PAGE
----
We met someone in Lytham last year who told the story of an Australian family, who arrived in Blackpool expecting to see Las Vegas, but instead were horrified by tacky reality (hence their sharpish escape to Lytham!). Continue reading Blackpool
I think it was Kierkegaard who advised we should write down our thoughts and ideas before they escape, because many don’t come along twice and the best ones will be lost forever (…Kierkegaard also believed the majority couldn’t think a thought through to its ultimate conclusion, so don’t be volunteering him for a twitter account). Continue reading Millennium Bridge
Old Trafford Football Ground
I’ve spent a lot of time at Old Trafford Football Ground down the years and its over a decade since I set myself the task of photographing the match night (and day) atmosphere of Old Trafford. Continue reading Old Trafford Football Ground
Our next contestant is Miss Yorkshire. She’s called DaisyMoo and is from Kirrby Malham. Tell us a little of yourself, DaisyMoo.
‘Well, I like to feel the wind in my hair and tickling my hairy cheeks, as I’m rambling in the hills around my home. I always eat my greens, I’m forever horny and they say my poo is good for gardens…’ Continue reading Miss Yorkshire
By complete coincidence, when I turned up to shoot Preston North End’s Deepdale football ground some years ago, it was the last night that the Pavillion Paddock was open to Preston supporters as a working football stand, which, at the time, was the oldest surviving stand in the football league. Continue reading Preston North End Deepdale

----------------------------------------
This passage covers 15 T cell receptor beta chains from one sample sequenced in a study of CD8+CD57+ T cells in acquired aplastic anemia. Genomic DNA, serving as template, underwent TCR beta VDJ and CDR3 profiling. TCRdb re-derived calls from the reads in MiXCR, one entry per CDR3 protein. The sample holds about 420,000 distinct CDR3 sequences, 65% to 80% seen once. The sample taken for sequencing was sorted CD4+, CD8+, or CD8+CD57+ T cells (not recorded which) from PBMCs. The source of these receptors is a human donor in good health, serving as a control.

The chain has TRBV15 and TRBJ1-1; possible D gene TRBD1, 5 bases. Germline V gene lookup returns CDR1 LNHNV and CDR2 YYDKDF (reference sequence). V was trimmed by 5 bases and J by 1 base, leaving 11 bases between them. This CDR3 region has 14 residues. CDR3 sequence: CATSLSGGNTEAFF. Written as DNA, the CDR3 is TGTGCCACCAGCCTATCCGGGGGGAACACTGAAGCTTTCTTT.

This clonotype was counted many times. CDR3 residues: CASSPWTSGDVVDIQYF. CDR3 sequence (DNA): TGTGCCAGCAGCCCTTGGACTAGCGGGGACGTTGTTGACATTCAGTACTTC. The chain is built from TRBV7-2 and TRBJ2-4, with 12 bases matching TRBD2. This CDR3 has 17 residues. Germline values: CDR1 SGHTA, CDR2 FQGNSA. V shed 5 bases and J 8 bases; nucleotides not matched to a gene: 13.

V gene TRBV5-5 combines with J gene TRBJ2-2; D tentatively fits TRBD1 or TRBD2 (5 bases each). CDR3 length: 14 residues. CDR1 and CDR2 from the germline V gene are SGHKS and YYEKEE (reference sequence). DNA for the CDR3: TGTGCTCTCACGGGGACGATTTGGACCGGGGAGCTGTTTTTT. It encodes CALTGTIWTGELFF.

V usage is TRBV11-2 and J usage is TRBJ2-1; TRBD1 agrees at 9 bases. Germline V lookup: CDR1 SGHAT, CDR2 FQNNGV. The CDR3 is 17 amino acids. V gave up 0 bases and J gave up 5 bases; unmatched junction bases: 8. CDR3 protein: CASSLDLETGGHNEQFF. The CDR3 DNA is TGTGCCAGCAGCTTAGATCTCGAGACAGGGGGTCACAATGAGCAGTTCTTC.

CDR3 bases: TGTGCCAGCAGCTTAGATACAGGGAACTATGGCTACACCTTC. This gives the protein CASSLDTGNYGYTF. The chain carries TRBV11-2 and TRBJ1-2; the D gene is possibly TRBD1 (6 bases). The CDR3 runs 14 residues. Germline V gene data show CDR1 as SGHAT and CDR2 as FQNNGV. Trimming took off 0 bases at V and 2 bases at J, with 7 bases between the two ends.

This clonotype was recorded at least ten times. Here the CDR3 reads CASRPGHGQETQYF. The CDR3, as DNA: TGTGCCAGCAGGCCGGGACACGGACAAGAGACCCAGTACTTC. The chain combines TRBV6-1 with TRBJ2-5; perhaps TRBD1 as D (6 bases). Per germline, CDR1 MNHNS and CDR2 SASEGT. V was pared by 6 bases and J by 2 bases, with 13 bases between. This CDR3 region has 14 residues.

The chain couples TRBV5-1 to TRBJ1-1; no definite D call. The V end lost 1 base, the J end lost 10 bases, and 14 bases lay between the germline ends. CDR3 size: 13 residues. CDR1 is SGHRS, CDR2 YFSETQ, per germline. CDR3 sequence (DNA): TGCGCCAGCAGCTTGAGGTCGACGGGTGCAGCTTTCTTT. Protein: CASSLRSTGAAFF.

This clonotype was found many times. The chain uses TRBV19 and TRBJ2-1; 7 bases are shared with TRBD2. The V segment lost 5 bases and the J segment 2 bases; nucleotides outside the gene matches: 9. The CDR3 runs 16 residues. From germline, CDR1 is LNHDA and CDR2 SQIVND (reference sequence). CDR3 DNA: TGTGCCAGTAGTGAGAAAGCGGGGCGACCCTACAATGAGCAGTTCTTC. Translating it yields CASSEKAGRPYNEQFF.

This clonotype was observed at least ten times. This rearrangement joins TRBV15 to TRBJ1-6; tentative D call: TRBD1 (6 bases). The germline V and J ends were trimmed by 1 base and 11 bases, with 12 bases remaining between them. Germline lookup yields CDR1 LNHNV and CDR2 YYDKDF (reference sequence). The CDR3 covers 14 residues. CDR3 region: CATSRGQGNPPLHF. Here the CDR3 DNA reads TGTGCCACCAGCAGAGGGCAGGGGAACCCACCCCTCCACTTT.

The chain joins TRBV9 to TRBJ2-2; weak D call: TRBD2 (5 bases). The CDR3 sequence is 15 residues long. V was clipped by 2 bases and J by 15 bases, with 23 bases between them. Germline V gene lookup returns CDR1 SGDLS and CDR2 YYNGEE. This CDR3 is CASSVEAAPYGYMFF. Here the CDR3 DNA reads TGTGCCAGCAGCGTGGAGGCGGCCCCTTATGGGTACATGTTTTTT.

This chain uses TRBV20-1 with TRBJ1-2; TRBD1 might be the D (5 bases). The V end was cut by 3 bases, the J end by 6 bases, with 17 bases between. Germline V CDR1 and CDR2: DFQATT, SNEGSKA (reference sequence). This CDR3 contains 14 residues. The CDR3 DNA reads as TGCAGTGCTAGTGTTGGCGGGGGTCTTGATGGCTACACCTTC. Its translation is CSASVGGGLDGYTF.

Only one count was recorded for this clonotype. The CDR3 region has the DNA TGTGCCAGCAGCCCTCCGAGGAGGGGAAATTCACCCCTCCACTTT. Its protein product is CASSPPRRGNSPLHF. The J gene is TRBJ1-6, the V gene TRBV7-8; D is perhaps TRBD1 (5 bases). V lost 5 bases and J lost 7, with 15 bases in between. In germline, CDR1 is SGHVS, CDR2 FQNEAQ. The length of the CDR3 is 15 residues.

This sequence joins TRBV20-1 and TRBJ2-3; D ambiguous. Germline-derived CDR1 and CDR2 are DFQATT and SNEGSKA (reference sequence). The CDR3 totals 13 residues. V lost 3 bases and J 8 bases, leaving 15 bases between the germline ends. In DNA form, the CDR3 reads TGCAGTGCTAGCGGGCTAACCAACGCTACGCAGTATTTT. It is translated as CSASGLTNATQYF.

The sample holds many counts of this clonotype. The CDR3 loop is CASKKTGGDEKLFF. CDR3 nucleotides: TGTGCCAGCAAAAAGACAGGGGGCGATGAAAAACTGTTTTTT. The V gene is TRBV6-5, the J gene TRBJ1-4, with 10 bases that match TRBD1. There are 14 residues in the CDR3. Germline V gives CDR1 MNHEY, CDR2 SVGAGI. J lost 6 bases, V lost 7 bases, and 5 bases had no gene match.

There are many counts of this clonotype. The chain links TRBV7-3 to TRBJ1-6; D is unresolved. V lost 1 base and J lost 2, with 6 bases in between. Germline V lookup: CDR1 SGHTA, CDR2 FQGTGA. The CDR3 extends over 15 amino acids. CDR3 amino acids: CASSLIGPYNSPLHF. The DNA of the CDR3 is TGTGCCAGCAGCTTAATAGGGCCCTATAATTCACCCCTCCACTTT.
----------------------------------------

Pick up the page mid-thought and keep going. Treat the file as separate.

The East Stand (or Scoreboard End) of Old Trafford on match day.
I’d found this vantage point up on scaffolding when they were building some flats, and fair play to the Chelsea-fan foreman who let me up there to do as I wished. Continue reading Old Trafford Red Sea
Photography is primarily about developing personal vision: learning to see anew, if you like, though this time through lenses, as you strive to master the limitless perspectives they offer.
It is also about hard work, planning, knowing your subject/object, understanding light, the seasons, angles, hard-earned experience and myriad other details.
And occasionally – very occasionally – its about good luck. Continue reading Holy Island Lindisfarne
When I first went to the British Library in London, two of of the most impressive details were:
1: two power points at each desk for library users
2: Comfortable desk & seating, presumably based on an understanding of how humans are supposed to sit. Continue reading Central Library
If you come upon The Pev by accident and in ignorance, the shiny facade will probably stop you in your tracks, as did the gingerbread house for Hansel and Gretel in the woods.
Even more so if the Western light catches the green tiles at just the right angle, as those who built it undoubtedly knew it would. Continue reading Peveril of the Peak
So farewell then, Cornerhouse (oops…I’ve gone all E J Thribb).
Everyone has memories of this place, including bleary heads on the way to Rock World trying to come to terms with quiz night, Northern Soulies on the way back from a Ritz All-Dayer, generations of students from Manchester Uni and Man Met, and those of us who didn’t visit it as much as we might have. Continue reading Cornerhouse Manchester